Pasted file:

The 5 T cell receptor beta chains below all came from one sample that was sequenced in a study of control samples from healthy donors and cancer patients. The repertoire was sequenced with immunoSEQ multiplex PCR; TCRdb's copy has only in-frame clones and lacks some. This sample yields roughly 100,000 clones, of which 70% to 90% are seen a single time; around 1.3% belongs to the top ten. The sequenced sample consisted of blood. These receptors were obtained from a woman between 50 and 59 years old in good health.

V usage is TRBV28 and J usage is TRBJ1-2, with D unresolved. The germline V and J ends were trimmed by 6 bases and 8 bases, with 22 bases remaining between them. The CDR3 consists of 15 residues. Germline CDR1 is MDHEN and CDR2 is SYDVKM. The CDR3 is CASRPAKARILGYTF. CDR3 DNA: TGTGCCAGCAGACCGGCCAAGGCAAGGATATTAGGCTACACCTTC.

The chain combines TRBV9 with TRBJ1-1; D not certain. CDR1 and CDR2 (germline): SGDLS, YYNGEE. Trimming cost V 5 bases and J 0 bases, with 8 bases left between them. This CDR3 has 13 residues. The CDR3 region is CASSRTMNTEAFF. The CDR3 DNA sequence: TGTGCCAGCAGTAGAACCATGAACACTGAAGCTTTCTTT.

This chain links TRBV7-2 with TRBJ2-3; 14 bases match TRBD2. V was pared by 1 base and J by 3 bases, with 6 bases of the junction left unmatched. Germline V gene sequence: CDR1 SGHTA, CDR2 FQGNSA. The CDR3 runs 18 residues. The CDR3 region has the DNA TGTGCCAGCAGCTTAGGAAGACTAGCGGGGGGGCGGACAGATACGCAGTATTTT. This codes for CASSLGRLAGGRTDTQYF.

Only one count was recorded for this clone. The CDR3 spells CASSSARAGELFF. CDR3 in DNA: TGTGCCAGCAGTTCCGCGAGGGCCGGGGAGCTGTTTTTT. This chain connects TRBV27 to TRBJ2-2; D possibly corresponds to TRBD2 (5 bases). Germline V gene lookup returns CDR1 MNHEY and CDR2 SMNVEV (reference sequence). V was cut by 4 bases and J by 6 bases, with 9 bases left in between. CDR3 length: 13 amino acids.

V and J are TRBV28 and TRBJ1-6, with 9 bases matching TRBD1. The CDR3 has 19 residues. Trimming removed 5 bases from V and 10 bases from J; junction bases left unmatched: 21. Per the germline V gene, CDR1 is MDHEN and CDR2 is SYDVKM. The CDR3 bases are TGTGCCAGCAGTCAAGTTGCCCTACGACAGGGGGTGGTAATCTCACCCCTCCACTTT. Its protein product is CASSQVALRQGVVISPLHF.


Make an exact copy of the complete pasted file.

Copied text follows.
The 5 T cell receptor beta chains below all came from one sample that was sequenced in a study of control samples from healthy donors and cancer patients. The repertoire was sequenced with immunoSEQ multiplex PCR; TCRdb's copy has only in-frame clones and lacks some. This sample yields roughly 100,000 clones, of which 70% to 90% are seen a single time; around 1.3% belongs to the top ten. The sequenced sample consisted of blood. These receptors were obtained from a woman between 50 and 59 years old in good health.

V usage is TRBV28 and J usage is TRBJ1-2, with D unresolved. The germline V and J ends were trimmed by 6 bases and 8 bases, with 22 bases remaining between them. The CDR3 consists of 15 residues. Germline CDR1 is MDHEN and CDR2 is SYDVKM. The CDR3 is CASRPAKARILGYTF. CDR3 DNA: TGTGCCAGCAGACCGGCCAAGGCAAGGATATTAGGCTACACCTTC.

The chain combines TRBV9 with TRBJ1-1; D not certain. CDR1 and CDR2 (germline): SGDLS, YYNGEE. Trimming cost V 5 bases and J 0 bases, with 8 bases left between them. This CDR3 has 13 residues. The CDR3 region is CASSRTMNTEAFF. The CDR3 DNA sequence: TGTGCCAGCAGTAGAACCATGAACACTGAAGCTTTCTTT.

This chain links TRBV7-2 with TRBJ2-3; 14 bases match TRBD2. V was pared by 1 base and J by 3 bases, with 6 bases of the junction left unmatched. Germline V gene sequence: CDR1 SGHTA, CDR2 FQGNSA. The CDR3 runs 18 residues. The CDR3 region has the DNA TGTGCCAGCAGCTTAGGAAGACTAGCGGGGGGGCGGACAGATACGCAGTATTTT. This codes for CASSLGRLAGGRTDTQYF.

Only one count was recorded for this clone. The CDR3 spells CASSSARAGELFF. CDR3 in DNA: TGTGCCAGCAGTTCCGCGAGGGCCGGGGAGCTGTTTTTT. This chain connects TRBV27 to TRBJ2-2; D possibly corresponds to TRBD2 (5 bases). Germline V gene lookup returns CDR1 MNHEY and CDR2 SMNVEV (reference sequence). V was cut by 4 bases and J by 6 bases, with 9 bases left in between. CDR3 length: 13 amino acids.

V and J are TRBV28 and TRBJ1-6, with 9 bases matching TRBD1. The CDR3 has 19 residues. Trimming removed 5 bases from V and 10 bases from J; junction bases left unmatched: 21. Per the germline V gene, CDR1 is MDHEN and CDR2 is SYDVKM. The CDR3 bases are TGTGCCAGCAGTCAAGTTGCCCTACGACAGGGGGTGGTAATCTCACCCCTCCACTTT. Its protein product is CASSQVALRQGVVISPLHF.